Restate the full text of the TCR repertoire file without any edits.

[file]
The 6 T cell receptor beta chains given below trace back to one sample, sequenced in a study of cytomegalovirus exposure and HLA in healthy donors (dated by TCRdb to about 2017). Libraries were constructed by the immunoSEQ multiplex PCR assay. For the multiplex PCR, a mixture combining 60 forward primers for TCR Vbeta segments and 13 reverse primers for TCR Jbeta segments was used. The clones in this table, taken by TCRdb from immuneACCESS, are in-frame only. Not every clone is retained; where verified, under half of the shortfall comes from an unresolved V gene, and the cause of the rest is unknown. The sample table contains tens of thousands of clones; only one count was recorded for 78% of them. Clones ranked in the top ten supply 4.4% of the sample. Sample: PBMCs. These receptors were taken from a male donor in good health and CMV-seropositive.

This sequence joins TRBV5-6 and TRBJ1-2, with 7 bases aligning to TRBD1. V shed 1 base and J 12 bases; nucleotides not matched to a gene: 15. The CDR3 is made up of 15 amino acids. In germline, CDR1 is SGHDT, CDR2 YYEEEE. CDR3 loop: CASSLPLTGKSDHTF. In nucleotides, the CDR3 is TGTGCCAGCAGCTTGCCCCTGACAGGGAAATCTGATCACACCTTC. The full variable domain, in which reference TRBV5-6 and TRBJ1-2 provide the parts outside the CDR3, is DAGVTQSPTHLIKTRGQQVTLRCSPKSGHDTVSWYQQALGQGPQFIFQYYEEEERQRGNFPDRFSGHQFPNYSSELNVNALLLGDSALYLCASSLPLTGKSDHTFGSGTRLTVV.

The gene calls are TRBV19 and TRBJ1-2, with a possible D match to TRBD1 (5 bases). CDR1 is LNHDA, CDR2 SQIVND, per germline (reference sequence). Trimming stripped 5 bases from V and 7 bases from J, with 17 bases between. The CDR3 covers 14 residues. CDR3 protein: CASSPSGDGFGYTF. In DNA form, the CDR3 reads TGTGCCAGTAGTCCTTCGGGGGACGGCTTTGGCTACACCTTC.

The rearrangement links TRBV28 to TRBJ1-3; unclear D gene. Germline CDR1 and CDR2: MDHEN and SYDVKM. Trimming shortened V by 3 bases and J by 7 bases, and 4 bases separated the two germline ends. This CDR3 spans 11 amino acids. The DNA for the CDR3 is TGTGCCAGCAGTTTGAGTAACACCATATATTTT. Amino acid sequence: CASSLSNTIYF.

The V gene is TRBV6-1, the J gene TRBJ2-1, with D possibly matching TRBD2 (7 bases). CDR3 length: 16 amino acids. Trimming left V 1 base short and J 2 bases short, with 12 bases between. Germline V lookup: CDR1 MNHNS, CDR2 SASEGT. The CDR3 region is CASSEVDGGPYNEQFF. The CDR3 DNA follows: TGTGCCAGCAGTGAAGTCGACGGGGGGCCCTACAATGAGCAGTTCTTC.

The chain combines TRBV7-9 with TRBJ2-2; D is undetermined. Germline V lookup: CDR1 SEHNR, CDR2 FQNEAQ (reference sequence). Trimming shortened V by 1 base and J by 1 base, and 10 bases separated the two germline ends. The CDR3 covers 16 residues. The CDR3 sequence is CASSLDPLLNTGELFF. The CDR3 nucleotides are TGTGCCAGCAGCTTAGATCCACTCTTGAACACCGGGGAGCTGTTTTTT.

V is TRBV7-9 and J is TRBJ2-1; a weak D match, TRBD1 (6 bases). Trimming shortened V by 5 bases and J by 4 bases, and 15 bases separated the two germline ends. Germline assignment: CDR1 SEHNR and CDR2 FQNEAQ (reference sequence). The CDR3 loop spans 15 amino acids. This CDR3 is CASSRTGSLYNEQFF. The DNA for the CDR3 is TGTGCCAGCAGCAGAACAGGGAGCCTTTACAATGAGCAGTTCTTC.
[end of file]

The 6 T cell receptor beta chains given below trace back to one sample, sequenced in a study of cytomegalovirus exposure and HLA in healthy donors (dated by TCRdb to about 2017). Libraries were constructed by the immunoSEQ multiplex PCR assay. For the multiplex PCR, a mixture combining 60 forward primers for TCR Vbeta segments and 13 reverse primers for TCR Jbeta segments was used. The clones in this table, taken by TCRdb from immuneACCESS, are in-frame only. Not every clone is retained; where verified, under half of the shortfall comes from an unresolved V gene, and the cause of the rest is unknown. The sample table contains tens of thousands of clones; only one count was recorded for 78% of them. Clones ranked in the top ten supply 4.4% of the sample. Sample: PBMCs. These receptors were taken from a male donor in good health and CMV-seropositive.

This sequence joins TRBV5-6 and TRBJ1-2, with 7 bases aligning to TRBD1. V shed 1 base and J 12 bases; nucleotides not matched to a gene: 15. The CDR3 is made up of 15 amino acids. In germline, CDR1 is SGHDT, CDR2 YYEEEE. CDR3 loop: CASSLPLTGKSDHTF. In nucleotides, the CDR3 is TGTGCCAGCAGCTTGCCCCTGACAGGGAAATCTGATCACACCTTC. The full variable domain, in which reference TRBV5-6 and TRBJ1-2 provide the parts outside the CDR3, is DAGVTQSPTHLIKTRGQQVTLRCSPKSGHDTVSWYQQALGQGPQFIFQYYEEEERQRGNFPDRFSGHQFPNYSSELNVNALLLGDSALYLCASSLPLTGKSDHTFGSGTRLTVV.

The gene calls are TRBV19 and TRBJ1-2, with a possible D match to TRBD1 (5 bases). CDR1 is LNHDA, CDR2 SQIVND, per germline (reference sequence). Trimming stripped 5 bases from V and 7 bases from J, with 17 bases between. The CDR3 covers 14 residues. CDR3 protein: CASSPSGDGFGYTF. In DNA form, the CDR3 reads TGTGCCAGTAGTCCTTCGGGGGACGGCTTTGGCTACACCTTC.

The rearrangement links TRBV28 to TRBJ1-3; unclear D gene. Germline CDR1 and CDR2: MDHEN and SYDVKM. Trimming shortened V by 3 bases and J by 7 bases, and 4 bases separated the two germline ends. This CDR3 spans 11 amino acids. The DNA for the CDR3 is TGTGCCAGCAGTTTGAGTAACACCATATATTTT. Amino acid sequence: CASSLSNTIYF.

The V gene is TRBV6-1, the J gene TRBJ2-1, with D possibly matching TRBD2 (7 bases). CDR3 length: 16 amino acids. Trimming left V 1 base short and J 2 bases short, with 12 bases between. Germline V lookup: CDR1 MNHNS, CDR2 SASEGT. The CDR3 region is CASSEVDGGPYNEQFF. The CDR3 DNA follows: TGTGCCAGCAGTGAAGTCGACGGGGGGCCCTACAATGAGCAGTTCTTC.

The chain combines TRBV7-9 with TRBJ2-2; D is undetermined. Germline V lookup: CDR1 SEHNR, CDR2 FQNEAQ (reference sequence). Trimming shortened V by 1 base and J by 1 base, and 10 bases separated the two germline ends. The CDR3 covers 16 residues. The CDR3 sequence is CASSLDPLLNTGELFF. The CDR3 nucleotides are TGTGCCAGCAGCTTAGATCCACTCTTGAACACCGGGGAGCTGTTTTTT.

V is TRBV7-9 and J is TRBJ2-1; a weak D match, TRBD1 (6 bases). Trimming shortened V by 5 bases and J by 4 bases, and 15 bases separated the two germline ends. Germline assignment: CDR1 SEHNR and CDR2 FQNEAQ (reference sequence). The CDR3 loop spans 15 amino acids. This CDR3 is CASSRTGSLYNEQFF. The DNA for the CDR3 is TGTGCCAGCAGCAGAACAGGGAGCCTTTACAATGAGCAGTTCTTC.